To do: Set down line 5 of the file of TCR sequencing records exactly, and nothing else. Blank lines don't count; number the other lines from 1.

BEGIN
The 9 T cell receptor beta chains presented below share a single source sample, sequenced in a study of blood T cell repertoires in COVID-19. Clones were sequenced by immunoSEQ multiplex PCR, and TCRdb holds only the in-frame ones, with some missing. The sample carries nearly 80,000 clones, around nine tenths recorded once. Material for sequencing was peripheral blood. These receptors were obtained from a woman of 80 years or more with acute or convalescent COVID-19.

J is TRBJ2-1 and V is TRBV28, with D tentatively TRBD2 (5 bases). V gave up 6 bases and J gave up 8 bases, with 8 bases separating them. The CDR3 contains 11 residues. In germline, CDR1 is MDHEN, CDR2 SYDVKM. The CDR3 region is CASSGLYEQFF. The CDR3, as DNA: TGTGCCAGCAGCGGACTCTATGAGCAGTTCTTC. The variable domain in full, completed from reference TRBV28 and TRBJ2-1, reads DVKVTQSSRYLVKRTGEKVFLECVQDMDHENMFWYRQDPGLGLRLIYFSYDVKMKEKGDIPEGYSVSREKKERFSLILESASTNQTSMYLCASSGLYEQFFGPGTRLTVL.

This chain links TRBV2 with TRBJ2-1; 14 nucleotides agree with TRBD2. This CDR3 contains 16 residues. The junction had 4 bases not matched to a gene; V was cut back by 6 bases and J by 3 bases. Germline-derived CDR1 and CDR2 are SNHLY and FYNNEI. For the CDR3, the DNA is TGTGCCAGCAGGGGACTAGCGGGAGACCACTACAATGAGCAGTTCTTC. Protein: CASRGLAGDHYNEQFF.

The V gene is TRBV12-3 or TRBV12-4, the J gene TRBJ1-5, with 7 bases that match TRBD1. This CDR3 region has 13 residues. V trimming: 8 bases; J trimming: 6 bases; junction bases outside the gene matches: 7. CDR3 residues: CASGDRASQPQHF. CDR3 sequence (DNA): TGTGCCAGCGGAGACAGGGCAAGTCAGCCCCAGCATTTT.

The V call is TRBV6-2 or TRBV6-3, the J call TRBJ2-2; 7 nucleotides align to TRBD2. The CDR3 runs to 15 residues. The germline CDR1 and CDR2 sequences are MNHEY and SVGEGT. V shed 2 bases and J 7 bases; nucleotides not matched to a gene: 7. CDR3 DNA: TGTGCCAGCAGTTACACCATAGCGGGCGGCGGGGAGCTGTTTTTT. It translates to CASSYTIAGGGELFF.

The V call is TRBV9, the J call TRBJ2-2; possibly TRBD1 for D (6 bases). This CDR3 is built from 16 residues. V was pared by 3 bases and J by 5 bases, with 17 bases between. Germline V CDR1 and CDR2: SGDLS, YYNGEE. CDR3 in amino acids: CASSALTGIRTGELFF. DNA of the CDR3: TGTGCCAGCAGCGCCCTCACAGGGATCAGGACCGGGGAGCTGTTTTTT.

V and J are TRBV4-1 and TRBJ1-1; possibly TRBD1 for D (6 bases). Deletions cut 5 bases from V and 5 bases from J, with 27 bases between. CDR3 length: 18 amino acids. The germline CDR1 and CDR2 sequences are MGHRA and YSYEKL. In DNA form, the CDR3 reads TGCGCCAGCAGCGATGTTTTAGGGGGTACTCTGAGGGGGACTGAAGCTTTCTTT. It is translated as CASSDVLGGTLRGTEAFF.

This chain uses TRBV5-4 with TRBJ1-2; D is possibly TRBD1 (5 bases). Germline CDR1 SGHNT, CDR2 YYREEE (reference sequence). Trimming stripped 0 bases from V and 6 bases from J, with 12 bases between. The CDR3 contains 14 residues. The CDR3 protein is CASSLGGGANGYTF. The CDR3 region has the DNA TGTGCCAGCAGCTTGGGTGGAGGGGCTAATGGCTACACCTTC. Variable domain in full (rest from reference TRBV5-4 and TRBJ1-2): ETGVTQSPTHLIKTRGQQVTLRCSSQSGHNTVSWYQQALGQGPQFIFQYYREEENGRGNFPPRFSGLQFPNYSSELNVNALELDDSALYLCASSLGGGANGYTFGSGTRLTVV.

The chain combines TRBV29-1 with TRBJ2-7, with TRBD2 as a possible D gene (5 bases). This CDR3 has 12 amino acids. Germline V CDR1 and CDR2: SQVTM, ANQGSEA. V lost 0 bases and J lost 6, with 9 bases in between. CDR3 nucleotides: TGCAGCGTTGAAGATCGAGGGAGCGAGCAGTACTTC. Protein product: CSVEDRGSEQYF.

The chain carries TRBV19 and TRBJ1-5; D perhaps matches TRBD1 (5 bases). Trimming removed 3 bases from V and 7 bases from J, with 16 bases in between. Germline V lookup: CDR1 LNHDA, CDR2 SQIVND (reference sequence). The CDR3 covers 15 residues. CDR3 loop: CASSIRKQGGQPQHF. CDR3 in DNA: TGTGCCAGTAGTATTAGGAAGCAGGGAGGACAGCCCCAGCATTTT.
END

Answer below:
The V call is TRBV6-2 or TRBV6-3, the J call TRBJ2-2; 7 nucleotides align to TRBD2. The CDR3 runs to 15 residues. The germline CDR1 and CDR2 sequences are MNHEY and SVGEGT. V shed 2 bases and J 7 bases; nucleotides not matched to a gene: 7. CDR3 DNA: TGTGCCAGCAGTTACACCATAGCGGGCGGCGGGGAGCTGTTTTTT. It translates to CASSYTIAGGGELFF.